This article sketches Greek and Roman views towards the ancient Egyptians as a prelude to examining the metaphorical resonance of Egypt in the fiction of the imperial period of ancient literature. Both the Greeks and the Romans wrote about Egypt as a way of dealing with certain anxieties and issues in their own cultures. Egypt is portrayed as the terrifying "other" of Greco-Roman culture and at the same time celebrated as an ancient site of mystery and rebirth. In the ancient novels, this ambivalence is exploited in order to make statements about contemporary relationships and realities.
In the current political and intellectual context it is not necessary to explain that the portrait created by one people, such as the Greeks or Romans, of another, such as Egypt, is likely to be a "construction" more than a "representation." In his 1971 survey of the subject, C. Froidefond characterized Greek views of Egypt as a "mirage," an imaginative vision that had as much to do with who the Greeks were as it had with who the Egyptians were. (1) Edward Said's 1978 landmark work on orientalism traced how that Egyptian mirage developed and endured over the years in response to Europe's own evolving identity, and his book made a strong case for what has become a key idea in cultural studies: Power follows knowledge, and the seemingly objective and scientific study of other cultures is often an accessory to the crimes committed by empires in the name of civilization. (2) The enormous--and often nasty--controversy that swirled around the publication of Martin Bernal's Black Athena, with its accusation of racism in the conduct of European historiography, particularly in the treatment of the relationship between Europe and Egypt, has dealt a devastating blow to the pose of objectivity in the conduct of scholarship. (3) Despite this controversy, or perhaps because of it, the peculiar position of Egypt in the imaginations of the Greeks and Romans and its role in the classical world continue to be a subject of the greatest interest. I wish to contribute to this discussion by looking at the role Egypt plays in the so-called Greek romances, prose narratives of love and adventure that were composed during the Roman empire. I will begin by selectively sketching ideas about Egypt in Greek and Roman letters as a context for my remarks. (4)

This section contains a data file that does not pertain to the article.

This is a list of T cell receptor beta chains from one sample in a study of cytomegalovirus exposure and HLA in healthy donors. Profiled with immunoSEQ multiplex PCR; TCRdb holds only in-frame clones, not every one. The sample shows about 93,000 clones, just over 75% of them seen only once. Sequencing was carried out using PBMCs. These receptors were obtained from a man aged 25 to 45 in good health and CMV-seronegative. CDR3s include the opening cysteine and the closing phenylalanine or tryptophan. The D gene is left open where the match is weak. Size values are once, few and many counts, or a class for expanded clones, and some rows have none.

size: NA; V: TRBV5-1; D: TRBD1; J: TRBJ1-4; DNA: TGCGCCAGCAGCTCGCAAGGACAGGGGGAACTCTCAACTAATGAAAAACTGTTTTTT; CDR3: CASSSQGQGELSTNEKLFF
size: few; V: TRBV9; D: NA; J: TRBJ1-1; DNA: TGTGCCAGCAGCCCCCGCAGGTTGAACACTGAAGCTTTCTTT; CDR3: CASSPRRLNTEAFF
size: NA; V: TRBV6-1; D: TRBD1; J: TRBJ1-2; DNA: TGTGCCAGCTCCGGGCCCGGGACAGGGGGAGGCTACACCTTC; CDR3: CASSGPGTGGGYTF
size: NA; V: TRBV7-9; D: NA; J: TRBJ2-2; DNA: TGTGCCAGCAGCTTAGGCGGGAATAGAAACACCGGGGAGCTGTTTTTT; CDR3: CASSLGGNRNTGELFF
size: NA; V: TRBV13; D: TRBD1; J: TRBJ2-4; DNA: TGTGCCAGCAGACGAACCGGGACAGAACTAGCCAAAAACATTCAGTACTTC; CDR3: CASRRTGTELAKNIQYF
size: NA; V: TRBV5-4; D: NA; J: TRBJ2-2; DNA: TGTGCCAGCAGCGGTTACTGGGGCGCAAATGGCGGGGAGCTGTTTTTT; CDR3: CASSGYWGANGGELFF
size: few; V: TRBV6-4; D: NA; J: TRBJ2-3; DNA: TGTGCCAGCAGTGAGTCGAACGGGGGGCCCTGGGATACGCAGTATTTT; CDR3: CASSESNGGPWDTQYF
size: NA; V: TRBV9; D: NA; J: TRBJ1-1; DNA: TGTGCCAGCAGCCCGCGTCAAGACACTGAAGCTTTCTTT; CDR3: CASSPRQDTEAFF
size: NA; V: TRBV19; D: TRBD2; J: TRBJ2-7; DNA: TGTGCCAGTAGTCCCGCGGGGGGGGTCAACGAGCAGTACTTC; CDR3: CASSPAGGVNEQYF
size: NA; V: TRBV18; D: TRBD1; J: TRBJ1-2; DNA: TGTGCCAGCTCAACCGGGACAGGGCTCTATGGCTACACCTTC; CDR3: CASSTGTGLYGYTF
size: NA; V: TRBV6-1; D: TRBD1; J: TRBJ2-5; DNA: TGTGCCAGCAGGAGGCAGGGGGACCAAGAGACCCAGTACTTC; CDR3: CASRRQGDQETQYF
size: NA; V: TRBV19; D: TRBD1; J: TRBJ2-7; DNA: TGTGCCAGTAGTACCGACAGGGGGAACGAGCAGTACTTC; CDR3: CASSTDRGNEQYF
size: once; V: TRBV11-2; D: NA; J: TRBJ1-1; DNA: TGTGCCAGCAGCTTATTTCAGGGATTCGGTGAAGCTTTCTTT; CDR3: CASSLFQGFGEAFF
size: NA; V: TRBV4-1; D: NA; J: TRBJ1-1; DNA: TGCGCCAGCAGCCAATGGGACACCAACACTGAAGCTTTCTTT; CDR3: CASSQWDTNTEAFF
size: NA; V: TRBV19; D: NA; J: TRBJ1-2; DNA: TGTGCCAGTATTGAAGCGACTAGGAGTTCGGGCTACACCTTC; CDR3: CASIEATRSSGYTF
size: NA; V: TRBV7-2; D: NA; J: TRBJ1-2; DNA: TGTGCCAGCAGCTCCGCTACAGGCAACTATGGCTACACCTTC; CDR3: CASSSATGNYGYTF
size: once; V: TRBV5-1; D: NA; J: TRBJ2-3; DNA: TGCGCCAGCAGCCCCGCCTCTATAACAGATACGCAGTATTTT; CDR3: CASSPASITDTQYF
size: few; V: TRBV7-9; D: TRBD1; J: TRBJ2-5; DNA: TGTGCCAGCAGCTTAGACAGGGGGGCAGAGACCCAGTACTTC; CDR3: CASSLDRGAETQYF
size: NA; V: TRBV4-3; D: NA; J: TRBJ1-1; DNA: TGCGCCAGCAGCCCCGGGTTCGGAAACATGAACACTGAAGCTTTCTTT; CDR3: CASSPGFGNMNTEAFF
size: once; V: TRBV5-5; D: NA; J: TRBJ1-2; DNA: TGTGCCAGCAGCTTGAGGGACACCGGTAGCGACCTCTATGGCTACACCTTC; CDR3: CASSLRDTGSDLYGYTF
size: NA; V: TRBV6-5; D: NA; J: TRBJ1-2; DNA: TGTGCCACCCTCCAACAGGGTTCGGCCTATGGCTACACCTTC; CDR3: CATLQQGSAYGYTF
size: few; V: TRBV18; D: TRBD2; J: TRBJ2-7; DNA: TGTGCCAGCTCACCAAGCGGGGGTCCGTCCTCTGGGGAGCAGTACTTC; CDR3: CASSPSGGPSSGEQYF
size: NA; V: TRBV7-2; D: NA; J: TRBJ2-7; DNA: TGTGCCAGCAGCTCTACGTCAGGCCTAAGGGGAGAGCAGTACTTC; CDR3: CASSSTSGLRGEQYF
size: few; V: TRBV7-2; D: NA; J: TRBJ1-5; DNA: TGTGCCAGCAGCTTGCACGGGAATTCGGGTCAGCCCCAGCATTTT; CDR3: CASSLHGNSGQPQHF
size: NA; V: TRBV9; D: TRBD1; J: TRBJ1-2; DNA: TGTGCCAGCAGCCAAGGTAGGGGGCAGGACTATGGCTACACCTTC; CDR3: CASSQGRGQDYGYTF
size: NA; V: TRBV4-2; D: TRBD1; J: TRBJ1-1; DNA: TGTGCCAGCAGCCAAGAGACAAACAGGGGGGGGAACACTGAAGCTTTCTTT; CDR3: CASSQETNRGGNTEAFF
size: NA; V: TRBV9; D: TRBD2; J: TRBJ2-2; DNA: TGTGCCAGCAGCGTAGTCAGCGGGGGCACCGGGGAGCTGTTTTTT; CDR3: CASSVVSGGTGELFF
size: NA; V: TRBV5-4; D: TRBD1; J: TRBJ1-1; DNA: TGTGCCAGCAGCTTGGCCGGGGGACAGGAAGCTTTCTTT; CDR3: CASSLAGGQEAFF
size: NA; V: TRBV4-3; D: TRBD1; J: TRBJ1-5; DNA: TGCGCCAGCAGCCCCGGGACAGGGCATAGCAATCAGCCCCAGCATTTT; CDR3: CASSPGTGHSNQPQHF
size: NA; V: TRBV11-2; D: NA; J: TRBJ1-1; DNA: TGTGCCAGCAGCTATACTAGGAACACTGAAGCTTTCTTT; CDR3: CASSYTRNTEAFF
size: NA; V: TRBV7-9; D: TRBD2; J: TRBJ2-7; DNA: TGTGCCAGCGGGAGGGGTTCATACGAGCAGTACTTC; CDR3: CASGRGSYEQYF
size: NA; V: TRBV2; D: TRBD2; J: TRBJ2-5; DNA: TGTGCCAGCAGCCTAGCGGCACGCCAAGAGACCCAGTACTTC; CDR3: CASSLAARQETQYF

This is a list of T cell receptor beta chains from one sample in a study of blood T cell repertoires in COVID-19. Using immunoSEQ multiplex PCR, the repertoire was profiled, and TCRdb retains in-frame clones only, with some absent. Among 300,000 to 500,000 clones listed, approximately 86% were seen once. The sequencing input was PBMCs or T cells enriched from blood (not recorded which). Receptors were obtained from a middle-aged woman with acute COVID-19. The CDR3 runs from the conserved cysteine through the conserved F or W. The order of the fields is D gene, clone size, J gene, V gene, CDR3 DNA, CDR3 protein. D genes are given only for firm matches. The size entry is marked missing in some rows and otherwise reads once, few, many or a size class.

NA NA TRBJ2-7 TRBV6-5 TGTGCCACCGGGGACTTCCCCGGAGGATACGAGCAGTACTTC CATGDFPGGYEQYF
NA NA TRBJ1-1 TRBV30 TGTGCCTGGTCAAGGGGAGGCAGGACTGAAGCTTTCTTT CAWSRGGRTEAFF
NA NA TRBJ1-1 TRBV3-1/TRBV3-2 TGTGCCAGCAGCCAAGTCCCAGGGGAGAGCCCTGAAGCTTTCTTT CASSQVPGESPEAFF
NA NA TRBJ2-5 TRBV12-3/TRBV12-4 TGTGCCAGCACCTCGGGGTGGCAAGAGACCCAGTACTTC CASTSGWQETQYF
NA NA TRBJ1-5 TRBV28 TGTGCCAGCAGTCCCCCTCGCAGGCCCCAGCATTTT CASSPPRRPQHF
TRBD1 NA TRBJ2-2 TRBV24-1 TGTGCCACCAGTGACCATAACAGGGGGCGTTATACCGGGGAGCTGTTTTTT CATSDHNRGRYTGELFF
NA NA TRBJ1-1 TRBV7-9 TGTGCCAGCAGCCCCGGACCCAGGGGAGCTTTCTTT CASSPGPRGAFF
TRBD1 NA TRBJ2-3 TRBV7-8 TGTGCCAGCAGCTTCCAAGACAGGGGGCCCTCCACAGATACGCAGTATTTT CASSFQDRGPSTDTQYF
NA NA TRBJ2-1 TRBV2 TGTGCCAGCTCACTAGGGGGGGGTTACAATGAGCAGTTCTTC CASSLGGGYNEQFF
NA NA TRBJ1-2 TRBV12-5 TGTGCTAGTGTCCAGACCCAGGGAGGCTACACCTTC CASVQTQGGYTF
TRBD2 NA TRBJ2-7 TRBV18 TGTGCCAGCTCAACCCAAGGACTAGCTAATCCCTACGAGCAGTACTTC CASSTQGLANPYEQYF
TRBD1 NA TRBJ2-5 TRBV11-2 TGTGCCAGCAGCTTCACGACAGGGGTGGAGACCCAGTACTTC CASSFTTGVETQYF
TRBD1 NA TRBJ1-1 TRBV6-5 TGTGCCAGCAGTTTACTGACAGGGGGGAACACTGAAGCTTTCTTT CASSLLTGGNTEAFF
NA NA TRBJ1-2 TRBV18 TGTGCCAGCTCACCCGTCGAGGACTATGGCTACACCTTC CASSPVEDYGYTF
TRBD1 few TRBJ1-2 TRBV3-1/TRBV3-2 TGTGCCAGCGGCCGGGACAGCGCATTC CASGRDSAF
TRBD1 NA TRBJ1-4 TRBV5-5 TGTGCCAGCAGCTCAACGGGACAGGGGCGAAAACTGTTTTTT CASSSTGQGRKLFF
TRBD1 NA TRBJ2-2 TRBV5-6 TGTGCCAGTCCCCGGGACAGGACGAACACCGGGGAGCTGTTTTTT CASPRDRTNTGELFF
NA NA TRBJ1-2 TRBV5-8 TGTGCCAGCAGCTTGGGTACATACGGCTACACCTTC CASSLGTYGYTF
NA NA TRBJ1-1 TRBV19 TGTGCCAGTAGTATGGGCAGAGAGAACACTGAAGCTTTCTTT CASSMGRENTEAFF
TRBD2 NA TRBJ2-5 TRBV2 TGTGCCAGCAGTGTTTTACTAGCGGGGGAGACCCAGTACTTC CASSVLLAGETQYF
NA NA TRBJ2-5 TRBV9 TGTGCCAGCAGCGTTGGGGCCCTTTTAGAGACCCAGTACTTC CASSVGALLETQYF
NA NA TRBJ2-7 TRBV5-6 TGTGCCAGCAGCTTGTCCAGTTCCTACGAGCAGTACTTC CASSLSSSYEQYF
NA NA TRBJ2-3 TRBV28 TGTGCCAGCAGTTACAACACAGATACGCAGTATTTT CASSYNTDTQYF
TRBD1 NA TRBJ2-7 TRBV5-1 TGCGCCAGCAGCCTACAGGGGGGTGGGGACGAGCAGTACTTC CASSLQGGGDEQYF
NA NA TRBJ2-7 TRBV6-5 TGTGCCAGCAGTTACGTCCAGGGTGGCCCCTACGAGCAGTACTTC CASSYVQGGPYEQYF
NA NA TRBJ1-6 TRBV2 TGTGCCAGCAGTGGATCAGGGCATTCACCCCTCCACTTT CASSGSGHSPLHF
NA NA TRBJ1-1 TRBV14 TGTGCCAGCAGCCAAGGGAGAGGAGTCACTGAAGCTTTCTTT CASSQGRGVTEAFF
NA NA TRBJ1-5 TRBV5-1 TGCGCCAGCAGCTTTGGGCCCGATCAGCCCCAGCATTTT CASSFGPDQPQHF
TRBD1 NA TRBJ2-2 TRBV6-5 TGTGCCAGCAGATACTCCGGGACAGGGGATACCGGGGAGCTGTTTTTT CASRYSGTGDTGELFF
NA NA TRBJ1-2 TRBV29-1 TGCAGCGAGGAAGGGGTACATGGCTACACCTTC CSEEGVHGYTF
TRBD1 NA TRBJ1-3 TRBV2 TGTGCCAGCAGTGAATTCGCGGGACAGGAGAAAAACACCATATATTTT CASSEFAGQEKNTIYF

Greek Views of Egypt
References to Egypt occur in practically every classical author, but it would not be correct to say that Egypt was "central" to the Greco-Roman world. Indeed, marginality is paradoxically central to classical views of Egypt. (5) The most important classical source on Egypt is Herodotus' account in a long digression from his discussion of the Persian Wars, a digression that takes up the entire second book of the Histories. Herodotus' many factual errors have long been recognized, such as his incorrect dating of the pyramid builders by a thousand years, but these are the least of his faults. A. B. Lloyd, who has written the most thorough commentary on Herodotus' Egyptian account, concludes that Herodotus "presents a view of Egypt's past which shows no genuine understanding of Egyptian history. Everything has been uncompromisingly customized for Greek consumption and cast unequivocally into a Greek mould." (6) Indeed, as Francois Hartog has argued, Egypt was one of many "barbarian" countries whose customs were often defined by the Greek historian as an inversion of Greek customs: "The Egyptians seem to have reversed the ordinary practices of mankind." (7) However, since barbarians in Herodotus tend to be not only inversions of Greece but also set in contrasting relation to one another, shifting and inconsistent alignments sometimes emerge. For example, Hartog takes the Scythians as an example of the "mirror" of Herodotus, in which they are negative reflections of everything Greek. Nevertheless, these same Scythians become increasingly "Greek-like" when they are contrasted to the Amazons, in order to convey the otherness of the Amazons to his Greek audience. …